I’m delighted to welcome today’s guest, crime writer Dan Smith, to Books, Biscuits and Tea. To celebrate the publication of his latest novel, The Darkest Heart, Dan stopped by the blog for a chat. I hope you enjoy the interview!
Hi Dan, welcome to Books, Biscuits and Tea! Could you tell us a little bit about yourself?
Thank you very much; it’s a pleasure to be here! A little bit about myself? Hmm, well, I want to say that I’m an international man of mystery. Or maybe a shadowy cartel hitman. Or a rugged adventurer. But I’m none of those things. I am in fact a story-loving, film-watching, game-playing, sky-diving, book-writing author. Without the sky-diving. I really must take up some interesting and dangerous hobbies.
You lived in many different places – Sierra Leone, Sumatra and Brazil, to mention a few – why did you decide to settle down in England? Has your experience in these foreign countries influenced your writing?
The reason for all the travelling was that my dad worked for a rubber company and we spent a lot of time living on rubber plantations. I don’t think there was ever any belief that we’d live abroad forever – we always had a home in England, and my brother and I came to boarding school here. Also, I love it here. There’s a lot to moan about and a lot that needs changing but I consider myself lucky to live in such a great country. There’s no doubt, though, that my experiences have influenced and will continue to influence my writing. I love stories that take me somewhere else and hope to do the same for my readers. It’s an amazing world out there, and there are all kinds of exciting places just begging to be used!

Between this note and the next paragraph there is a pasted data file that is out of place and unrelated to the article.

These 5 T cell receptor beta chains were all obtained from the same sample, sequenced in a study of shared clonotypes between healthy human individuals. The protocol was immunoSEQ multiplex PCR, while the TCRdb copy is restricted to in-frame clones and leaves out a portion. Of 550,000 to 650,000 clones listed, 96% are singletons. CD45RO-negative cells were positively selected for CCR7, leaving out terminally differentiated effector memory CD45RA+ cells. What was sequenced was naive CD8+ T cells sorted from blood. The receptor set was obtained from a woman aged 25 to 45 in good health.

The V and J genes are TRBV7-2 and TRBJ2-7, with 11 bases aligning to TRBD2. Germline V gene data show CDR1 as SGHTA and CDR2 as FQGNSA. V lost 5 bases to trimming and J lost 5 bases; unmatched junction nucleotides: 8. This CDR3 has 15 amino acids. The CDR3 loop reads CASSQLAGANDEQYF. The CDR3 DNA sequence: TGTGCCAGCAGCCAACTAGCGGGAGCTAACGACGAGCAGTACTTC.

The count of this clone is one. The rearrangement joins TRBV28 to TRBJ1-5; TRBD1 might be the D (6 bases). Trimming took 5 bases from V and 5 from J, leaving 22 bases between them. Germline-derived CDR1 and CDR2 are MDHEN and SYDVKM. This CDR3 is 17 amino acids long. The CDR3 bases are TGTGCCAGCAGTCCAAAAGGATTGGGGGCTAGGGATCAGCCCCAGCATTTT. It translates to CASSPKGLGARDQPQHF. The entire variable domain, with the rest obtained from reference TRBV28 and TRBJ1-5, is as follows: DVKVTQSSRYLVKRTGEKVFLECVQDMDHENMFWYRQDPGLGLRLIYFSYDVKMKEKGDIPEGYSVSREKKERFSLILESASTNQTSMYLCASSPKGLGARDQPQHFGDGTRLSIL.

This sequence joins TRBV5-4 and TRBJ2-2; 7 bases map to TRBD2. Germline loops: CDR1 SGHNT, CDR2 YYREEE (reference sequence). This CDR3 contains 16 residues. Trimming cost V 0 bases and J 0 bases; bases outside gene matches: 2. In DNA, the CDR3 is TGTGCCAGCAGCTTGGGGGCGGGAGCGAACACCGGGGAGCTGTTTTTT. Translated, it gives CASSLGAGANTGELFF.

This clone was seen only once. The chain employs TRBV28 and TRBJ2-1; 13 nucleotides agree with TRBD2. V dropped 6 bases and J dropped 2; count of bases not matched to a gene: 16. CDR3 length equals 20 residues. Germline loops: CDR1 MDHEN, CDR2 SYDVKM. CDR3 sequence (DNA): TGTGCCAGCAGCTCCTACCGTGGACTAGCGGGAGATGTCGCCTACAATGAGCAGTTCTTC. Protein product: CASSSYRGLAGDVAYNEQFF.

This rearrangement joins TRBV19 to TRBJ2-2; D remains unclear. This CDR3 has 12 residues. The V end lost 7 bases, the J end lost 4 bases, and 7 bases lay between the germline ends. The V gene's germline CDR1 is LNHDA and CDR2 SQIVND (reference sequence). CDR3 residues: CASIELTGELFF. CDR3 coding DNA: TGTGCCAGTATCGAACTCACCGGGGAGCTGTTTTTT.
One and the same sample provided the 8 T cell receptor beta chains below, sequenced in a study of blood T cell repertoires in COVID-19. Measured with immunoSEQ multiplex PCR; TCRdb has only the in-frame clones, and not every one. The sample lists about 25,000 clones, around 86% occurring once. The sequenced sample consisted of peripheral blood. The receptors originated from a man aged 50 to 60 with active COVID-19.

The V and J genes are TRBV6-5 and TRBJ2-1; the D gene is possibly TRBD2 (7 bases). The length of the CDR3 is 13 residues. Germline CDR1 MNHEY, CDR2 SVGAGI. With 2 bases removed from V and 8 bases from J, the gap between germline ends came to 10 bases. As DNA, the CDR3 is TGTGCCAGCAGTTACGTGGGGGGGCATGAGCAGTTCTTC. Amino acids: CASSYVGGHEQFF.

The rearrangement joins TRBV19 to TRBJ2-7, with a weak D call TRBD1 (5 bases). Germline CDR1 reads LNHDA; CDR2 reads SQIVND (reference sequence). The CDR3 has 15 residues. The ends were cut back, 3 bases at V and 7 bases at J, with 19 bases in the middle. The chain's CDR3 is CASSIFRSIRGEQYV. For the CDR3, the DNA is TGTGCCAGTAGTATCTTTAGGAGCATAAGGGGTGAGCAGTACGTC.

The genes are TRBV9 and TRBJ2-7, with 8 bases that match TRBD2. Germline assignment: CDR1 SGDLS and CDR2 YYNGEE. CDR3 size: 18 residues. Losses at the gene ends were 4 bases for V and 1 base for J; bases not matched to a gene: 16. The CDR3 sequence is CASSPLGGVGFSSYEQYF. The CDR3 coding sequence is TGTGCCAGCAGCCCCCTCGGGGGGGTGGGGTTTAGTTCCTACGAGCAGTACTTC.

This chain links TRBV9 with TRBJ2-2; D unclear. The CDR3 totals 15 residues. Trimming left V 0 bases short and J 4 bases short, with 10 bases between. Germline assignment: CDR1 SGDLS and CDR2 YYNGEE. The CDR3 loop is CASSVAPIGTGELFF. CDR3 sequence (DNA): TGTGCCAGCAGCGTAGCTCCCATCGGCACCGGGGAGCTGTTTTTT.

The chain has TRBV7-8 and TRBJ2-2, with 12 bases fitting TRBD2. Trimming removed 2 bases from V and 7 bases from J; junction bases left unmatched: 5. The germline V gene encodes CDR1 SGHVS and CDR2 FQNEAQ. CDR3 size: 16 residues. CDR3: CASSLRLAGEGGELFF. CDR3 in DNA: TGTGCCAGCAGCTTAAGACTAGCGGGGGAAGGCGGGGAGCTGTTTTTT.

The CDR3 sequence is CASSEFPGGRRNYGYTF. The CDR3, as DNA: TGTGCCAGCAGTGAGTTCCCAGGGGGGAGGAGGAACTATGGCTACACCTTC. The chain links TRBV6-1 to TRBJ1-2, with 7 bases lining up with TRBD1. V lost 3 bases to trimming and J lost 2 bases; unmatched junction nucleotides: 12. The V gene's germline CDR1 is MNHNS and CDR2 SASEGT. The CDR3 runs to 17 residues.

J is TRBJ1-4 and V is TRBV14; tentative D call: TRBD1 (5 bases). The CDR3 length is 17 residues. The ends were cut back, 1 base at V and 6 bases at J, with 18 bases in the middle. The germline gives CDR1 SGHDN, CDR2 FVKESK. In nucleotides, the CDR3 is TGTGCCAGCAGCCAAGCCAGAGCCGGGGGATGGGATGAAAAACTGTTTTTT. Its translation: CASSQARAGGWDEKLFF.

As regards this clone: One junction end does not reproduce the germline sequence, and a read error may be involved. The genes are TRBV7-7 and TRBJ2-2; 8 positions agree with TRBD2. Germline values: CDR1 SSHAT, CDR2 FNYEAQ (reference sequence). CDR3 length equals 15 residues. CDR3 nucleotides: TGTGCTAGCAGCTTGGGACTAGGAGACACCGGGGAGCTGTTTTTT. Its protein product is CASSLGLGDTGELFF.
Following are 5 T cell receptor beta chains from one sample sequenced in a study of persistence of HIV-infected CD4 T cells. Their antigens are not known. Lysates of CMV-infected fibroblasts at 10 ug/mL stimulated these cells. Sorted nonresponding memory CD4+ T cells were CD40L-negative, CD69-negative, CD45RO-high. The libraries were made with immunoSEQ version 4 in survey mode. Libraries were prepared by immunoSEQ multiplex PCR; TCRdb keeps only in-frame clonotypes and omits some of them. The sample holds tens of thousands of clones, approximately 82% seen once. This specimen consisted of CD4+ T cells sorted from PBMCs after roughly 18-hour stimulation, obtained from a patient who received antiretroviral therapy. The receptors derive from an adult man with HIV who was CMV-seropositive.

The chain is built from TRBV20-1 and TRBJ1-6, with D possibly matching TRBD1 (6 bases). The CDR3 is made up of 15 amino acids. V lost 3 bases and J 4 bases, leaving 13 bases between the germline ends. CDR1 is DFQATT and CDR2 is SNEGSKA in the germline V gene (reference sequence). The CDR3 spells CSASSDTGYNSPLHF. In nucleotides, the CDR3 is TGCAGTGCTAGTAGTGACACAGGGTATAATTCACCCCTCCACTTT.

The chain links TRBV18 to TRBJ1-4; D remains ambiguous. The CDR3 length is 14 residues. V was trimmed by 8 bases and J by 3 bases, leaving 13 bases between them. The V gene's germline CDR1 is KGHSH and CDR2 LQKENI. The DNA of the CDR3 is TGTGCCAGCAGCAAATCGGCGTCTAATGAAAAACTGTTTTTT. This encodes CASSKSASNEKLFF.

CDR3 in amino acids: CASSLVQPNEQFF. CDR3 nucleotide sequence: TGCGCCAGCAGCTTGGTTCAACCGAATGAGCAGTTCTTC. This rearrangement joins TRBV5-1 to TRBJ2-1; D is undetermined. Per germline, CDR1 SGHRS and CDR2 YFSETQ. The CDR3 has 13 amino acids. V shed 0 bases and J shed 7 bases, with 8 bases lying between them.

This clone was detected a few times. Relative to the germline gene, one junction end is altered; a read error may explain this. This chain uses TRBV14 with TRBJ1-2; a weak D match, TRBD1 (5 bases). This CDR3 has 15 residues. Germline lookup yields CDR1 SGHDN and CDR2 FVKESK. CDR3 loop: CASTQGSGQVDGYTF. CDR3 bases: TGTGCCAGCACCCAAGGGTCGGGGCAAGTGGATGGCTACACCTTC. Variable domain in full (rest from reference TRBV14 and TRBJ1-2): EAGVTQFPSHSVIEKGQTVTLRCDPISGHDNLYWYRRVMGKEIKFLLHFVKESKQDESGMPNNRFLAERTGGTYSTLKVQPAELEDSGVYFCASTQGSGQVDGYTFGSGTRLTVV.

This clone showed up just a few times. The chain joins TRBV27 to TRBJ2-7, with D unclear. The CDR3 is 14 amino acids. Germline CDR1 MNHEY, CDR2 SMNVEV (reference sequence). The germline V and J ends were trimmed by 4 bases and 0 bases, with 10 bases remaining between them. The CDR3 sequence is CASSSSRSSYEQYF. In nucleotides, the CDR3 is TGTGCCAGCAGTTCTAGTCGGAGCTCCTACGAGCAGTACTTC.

When did you decide to become a writer?
I’ve met a few authors who tell me they always knew they wanted to be writers. Not me. Growing up, I never really knew what I wanted to be – apart from wanting to be Han Solo when I was 7 or 8 years old – but stories were always important to me. I looked for stories wherever I could find them and even made up stories of my own, so it was probably inevitable that I’d start to write them down. I still have some of the short stories I wrote as a teenager, and while they’re pretty awful, they were the beginning for me. That’s when I seriously started to think I might want to be a writer. The only problem was that I had no idea how to go about it.
You write books for both adults and younger readers. Which one do you find more challenging and why?
Whichever one I’m writing at the time! Each type of book comes with its own challenges, and I agonise over every single book, trying as hard as I can to make it the best it can be. When I’m writing for younger readers, I always think that’s the most challenging. When I’m writing for adults . . . well, that’s the most challenging. I think it was Neil Gaiman who once said that writing for younger readers is more difficult because you have to leave out all the boring bits, and there’s an element of truth to that. Pacing is very important in books for younger readers. But then, adult readers are more experienced, they’ve often read much more, and that makes them more demanding, so stories have to bring something unexpected and new.